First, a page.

Gendering rape: Social attitudes towards male and female rape
This chapter will explore the extent to which rape can be said to be a uniquely gendered crime in the context of one particular issue that has been the subject of repeated claims by feminist scholars: the idea that rape is gendered because male and female rape are treated differently in terms of social attitudes. This claim is used by scholars to reinforce feminist theorising on gender which suggests that the bodily violation of women is taken less seriously than the violation of men. Thus, it is argued, male rape is 'privileged' in the sense that it is treated more seriously than female rape in the legal process and in that male victims are less likely to attract negative social attributions. While there is some evidence of the privileging of male rape in social attitudes, a wider examination of the literature reveals that such privileging as does exist is not to the exclusive benefit of males. Further, claims that male victims receive preferential treatment in legal responses to rape appear, on the basis of current evidence, to have little basis in reality.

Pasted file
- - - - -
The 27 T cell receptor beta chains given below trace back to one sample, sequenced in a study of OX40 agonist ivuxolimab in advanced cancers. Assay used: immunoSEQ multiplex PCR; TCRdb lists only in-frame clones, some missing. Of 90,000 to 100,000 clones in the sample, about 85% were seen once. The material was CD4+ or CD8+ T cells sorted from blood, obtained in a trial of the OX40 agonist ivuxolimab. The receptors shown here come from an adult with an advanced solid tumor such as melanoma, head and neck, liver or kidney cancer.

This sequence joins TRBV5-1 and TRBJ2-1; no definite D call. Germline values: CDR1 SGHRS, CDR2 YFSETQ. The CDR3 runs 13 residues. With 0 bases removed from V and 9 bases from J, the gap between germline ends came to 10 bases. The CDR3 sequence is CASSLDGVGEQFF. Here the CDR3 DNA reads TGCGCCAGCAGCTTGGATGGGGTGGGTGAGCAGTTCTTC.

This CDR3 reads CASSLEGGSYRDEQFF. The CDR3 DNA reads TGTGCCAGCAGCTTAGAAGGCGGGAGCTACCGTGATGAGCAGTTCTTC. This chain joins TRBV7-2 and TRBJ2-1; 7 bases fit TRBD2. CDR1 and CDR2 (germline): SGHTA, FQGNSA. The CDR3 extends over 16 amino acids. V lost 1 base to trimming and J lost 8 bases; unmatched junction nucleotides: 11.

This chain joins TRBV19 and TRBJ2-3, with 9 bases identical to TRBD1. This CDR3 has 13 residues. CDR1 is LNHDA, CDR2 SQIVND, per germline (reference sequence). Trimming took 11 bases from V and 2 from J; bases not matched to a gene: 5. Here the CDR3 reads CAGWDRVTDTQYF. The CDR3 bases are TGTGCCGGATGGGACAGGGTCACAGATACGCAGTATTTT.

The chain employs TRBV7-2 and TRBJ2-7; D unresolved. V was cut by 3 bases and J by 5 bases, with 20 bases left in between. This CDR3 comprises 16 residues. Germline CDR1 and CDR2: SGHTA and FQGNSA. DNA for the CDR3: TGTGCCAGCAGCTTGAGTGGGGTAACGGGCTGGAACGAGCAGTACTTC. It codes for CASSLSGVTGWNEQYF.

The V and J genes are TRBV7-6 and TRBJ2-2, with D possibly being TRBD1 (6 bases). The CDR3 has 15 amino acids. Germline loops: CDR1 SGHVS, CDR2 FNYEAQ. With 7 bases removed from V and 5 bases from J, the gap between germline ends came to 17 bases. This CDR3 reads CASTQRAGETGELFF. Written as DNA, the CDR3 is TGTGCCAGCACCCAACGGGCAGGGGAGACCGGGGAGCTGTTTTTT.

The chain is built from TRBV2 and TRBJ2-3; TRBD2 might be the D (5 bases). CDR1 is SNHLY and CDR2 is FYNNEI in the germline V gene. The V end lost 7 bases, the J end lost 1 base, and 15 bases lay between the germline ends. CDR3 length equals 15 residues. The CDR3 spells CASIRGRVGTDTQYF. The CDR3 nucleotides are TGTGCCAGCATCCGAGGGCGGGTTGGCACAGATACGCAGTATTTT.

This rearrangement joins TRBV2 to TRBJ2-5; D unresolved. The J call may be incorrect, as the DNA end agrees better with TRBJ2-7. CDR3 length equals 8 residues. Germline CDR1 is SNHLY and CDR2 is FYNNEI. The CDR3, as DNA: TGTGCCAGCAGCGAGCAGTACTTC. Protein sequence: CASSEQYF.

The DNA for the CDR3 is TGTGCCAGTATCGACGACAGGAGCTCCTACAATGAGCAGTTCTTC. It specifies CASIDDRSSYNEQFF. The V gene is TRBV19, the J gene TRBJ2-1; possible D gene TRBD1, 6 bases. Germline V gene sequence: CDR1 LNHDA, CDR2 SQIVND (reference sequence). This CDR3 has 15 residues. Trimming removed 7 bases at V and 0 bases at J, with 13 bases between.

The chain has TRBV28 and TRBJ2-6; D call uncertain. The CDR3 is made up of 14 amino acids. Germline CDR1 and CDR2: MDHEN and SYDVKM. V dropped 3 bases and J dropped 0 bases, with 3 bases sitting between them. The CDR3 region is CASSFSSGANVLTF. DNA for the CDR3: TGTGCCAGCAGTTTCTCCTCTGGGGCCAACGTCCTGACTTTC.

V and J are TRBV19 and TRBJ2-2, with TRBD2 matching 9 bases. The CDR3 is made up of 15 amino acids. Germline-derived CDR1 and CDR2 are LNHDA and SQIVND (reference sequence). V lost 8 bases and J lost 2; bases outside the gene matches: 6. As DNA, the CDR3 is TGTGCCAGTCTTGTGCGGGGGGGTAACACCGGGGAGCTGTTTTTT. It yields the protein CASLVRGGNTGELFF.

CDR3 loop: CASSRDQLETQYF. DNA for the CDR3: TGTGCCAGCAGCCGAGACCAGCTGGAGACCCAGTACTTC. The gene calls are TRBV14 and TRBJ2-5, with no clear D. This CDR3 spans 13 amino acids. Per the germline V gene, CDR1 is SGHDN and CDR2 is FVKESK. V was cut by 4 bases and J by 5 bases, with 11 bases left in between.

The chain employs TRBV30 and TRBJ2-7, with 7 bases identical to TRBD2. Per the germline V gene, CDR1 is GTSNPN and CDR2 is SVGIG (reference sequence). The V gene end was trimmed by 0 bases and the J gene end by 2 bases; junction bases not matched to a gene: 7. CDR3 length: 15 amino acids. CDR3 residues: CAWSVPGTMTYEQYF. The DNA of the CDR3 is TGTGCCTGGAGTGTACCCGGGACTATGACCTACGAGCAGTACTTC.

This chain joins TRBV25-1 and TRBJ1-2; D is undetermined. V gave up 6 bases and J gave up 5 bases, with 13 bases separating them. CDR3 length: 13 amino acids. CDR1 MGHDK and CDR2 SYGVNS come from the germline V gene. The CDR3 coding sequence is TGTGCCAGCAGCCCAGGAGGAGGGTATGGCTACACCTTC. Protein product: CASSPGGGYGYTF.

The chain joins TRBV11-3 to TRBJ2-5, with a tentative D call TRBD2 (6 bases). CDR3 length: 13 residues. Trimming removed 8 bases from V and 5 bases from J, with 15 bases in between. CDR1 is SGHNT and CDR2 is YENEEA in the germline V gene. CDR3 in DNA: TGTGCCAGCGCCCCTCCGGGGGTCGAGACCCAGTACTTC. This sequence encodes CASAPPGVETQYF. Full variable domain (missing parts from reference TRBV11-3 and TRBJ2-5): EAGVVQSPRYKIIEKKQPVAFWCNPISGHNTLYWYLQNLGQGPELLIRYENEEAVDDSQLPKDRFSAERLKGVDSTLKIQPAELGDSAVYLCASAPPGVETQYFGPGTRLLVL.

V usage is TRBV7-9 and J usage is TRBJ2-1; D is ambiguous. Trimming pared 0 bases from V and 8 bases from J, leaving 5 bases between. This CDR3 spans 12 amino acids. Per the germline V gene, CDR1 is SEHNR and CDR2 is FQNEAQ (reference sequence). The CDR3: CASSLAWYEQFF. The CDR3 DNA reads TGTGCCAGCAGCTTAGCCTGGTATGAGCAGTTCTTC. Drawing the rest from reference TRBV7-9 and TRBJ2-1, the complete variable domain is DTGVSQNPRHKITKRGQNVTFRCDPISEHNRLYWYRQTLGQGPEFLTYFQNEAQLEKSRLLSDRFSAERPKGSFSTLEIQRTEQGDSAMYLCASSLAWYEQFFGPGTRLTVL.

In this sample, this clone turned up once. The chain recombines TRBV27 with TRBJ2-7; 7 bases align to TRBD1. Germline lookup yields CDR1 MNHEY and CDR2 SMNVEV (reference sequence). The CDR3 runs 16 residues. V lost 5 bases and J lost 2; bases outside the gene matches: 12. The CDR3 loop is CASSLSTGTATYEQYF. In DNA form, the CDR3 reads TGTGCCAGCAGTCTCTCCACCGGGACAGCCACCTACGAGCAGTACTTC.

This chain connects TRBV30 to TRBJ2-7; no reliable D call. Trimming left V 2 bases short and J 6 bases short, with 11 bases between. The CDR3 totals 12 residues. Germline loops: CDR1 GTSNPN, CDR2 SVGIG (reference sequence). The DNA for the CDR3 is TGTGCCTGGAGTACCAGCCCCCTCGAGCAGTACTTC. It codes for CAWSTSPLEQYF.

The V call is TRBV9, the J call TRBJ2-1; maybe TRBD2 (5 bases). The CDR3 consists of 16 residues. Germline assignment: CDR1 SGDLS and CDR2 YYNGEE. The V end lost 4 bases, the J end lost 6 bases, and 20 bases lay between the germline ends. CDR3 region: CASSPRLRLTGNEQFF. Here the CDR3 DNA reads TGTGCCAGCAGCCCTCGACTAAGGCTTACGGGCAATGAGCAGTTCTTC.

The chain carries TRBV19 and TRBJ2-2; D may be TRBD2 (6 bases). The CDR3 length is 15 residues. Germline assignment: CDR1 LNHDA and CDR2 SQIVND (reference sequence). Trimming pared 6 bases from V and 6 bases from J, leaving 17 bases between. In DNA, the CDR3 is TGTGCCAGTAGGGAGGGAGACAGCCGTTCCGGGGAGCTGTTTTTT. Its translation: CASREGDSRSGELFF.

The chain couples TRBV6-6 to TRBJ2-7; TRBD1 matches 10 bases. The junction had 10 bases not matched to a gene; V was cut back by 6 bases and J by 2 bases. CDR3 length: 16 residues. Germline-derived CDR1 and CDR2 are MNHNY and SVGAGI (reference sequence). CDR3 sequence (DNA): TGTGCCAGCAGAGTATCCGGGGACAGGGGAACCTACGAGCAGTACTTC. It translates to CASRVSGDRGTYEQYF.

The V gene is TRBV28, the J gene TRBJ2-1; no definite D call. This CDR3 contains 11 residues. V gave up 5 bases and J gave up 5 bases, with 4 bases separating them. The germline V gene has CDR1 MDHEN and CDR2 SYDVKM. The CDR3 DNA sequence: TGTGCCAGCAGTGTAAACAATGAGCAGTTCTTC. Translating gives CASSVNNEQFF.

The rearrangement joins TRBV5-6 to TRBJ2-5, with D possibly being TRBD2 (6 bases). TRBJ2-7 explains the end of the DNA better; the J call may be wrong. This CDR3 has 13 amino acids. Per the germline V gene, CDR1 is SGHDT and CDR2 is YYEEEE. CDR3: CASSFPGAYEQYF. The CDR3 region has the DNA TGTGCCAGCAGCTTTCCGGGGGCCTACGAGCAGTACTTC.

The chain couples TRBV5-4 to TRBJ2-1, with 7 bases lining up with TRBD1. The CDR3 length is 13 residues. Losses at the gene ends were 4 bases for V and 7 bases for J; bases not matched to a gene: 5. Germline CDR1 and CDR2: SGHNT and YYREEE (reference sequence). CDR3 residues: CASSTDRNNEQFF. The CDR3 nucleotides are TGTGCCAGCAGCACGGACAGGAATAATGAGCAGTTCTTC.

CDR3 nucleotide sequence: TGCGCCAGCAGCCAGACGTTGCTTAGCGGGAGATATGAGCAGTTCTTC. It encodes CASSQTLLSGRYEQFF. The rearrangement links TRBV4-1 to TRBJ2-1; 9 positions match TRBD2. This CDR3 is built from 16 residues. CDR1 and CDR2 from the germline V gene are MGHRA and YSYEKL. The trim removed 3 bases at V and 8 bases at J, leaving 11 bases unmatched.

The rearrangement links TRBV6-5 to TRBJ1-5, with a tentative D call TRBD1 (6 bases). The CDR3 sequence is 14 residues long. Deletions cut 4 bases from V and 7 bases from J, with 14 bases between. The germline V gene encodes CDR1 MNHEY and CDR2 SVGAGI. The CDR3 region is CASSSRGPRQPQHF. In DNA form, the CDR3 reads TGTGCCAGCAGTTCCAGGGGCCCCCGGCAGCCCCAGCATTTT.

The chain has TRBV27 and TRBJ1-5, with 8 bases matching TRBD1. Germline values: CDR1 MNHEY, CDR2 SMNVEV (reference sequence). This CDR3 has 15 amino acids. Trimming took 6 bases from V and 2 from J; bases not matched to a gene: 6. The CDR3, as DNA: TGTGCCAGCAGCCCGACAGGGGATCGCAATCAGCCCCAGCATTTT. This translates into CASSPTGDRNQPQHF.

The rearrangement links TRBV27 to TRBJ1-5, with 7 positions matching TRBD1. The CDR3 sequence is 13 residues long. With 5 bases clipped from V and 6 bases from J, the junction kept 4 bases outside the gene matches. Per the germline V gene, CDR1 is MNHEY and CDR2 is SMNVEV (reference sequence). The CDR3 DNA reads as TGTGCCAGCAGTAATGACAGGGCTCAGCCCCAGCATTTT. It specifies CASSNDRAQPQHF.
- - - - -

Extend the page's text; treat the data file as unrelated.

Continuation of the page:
In order to critically examine claims that male rape is 'privileged', this chapter examines how male and female rape are perceived and constructed in social discourse. It will do so through the use of four focus-group discussions in which participants examined vignettes involving an allegation of male rape. The focus-group discussions will be analysed in order to consider the implications they have for some feminist theorising on gender and sexual assault.